‘Between Dusk and Dawn’ – Indian Scops Owl

An Indian Scops Owl peeks from its cavity. (SS – 1/60s, ISO – 3600, f/11 @ 700mm)

I was the first person to enter the sanctuary on this cold, foggy morning. It was my last day in Bharatpur and there was one species I desperately wanted to spend a bit more time with – the Indian Scops Owl. I’m a sucker for raptors, in general, and owls are at the top of the list. My first encounter with this cryptic bird of prey was, unfortunately, cut short by the arrival of a couple of tourists; they promptly spooked it, of course, and went on their merry way. I’m still salty about that…

Anyways, things would be slightly different this time. Having arrived on location way earlier than I’d anticipated, I had the owl all to myself. Here’s how it went.


The sun was yet to rise thanks to the low-lying mist that hung above most of the sanctuary. Figuring this would be the perfect opportunity to get some ‘blue hour’ shots of this species, I grabbed my 500mm and slapped the 1.4x tele-converter onto it. Crouch-walking slowly so as to not disturb the roosting bird, I inched my way towards the cavity, pausing intermittently to observe its body language. Once I felt I couldn’t get any closer without causing any unnecessary disruption, I stopped.

I was looking for a clean and simple composition this time around. I just had to be wary of stray leaves and branches at the edge of the frame – definitely easier said than done.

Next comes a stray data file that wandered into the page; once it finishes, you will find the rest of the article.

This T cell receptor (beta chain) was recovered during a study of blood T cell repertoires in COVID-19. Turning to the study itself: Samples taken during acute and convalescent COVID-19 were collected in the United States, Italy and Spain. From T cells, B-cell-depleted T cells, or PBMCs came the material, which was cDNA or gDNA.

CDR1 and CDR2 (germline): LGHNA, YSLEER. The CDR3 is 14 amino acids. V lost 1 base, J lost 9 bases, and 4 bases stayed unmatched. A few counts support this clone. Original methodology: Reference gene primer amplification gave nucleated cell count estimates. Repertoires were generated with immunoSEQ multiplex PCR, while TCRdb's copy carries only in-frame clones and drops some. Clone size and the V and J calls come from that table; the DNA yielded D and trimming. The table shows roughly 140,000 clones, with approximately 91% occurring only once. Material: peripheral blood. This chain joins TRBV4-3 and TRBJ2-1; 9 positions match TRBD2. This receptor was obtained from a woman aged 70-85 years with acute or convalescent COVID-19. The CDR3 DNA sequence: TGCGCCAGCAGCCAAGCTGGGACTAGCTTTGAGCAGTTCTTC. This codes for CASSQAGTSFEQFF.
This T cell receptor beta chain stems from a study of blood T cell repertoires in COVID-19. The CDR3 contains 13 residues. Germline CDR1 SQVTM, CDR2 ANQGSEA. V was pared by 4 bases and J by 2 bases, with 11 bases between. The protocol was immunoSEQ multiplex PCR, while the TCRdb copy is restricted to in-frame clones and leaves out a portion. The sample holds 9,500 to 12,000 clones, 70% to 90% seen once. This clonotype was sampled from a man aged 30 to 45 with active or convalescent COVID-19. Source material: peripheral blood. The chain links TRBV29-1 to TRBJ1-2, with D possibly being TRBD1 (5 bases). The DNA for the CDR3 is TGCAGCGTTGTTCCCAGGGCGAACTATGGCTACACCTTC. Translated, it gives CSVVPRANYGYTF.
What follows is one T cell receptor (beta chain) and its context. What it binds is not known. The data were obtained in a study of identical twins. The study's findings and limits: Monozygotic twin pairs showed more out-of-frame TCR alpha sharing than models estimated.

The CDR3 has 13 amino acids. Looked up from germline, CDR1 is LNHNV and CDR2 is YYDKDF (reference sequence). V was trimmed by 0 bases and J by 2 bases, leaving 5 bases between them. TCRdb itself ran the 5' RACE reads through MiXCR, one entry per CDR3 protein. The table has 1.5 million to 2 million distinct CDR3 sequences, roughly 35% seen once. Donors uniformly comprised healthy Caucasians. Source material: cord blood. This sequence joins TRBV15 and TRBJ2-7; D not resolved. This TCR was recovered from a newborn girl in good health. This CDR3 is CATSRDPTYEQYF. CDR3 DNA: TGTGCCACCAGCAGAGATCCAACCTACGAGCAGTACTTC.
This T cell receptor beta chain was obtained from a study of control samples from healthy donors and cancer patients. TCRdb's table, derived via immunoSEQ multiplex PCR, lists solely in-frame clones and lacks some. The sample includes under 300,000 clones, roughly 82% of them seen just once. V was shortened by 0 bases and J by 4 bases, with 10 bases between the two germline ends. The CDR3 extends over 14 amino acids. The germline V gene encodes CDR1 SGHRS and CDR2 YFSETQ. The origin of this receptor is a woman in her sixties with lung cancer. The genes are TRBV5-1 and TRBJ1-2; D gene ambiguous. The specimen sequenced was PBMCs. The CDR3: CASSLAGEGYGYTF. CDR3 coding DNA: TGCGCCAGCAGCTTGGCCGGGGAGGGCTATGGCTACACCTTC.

There’s one more minor detail, however, which held the key to shooting this beautiful owl – the use of silent shutter. If there’s one thing I learned from working with Egyptian Nightjars (another nocturnal species) over the course of the summer, it’s that they react quite negatively to a camera’s shutter slap. Owls are, obviously, highly sensitive to external sounds so it just makes sense to minimise or, preferably, eliminate mirror slap when capturing them up-close. It was a great learning experience, to be sure. Ethics and respect come above all else, regardless of species or rarity.

I spent about 30 minutes photographing this individual, and left as soon as I spotted a few incoming rickshaws on the horizon. I did not want to draw attention to this elusive bird; when I returned a few hours later, it was nowhere to be found.

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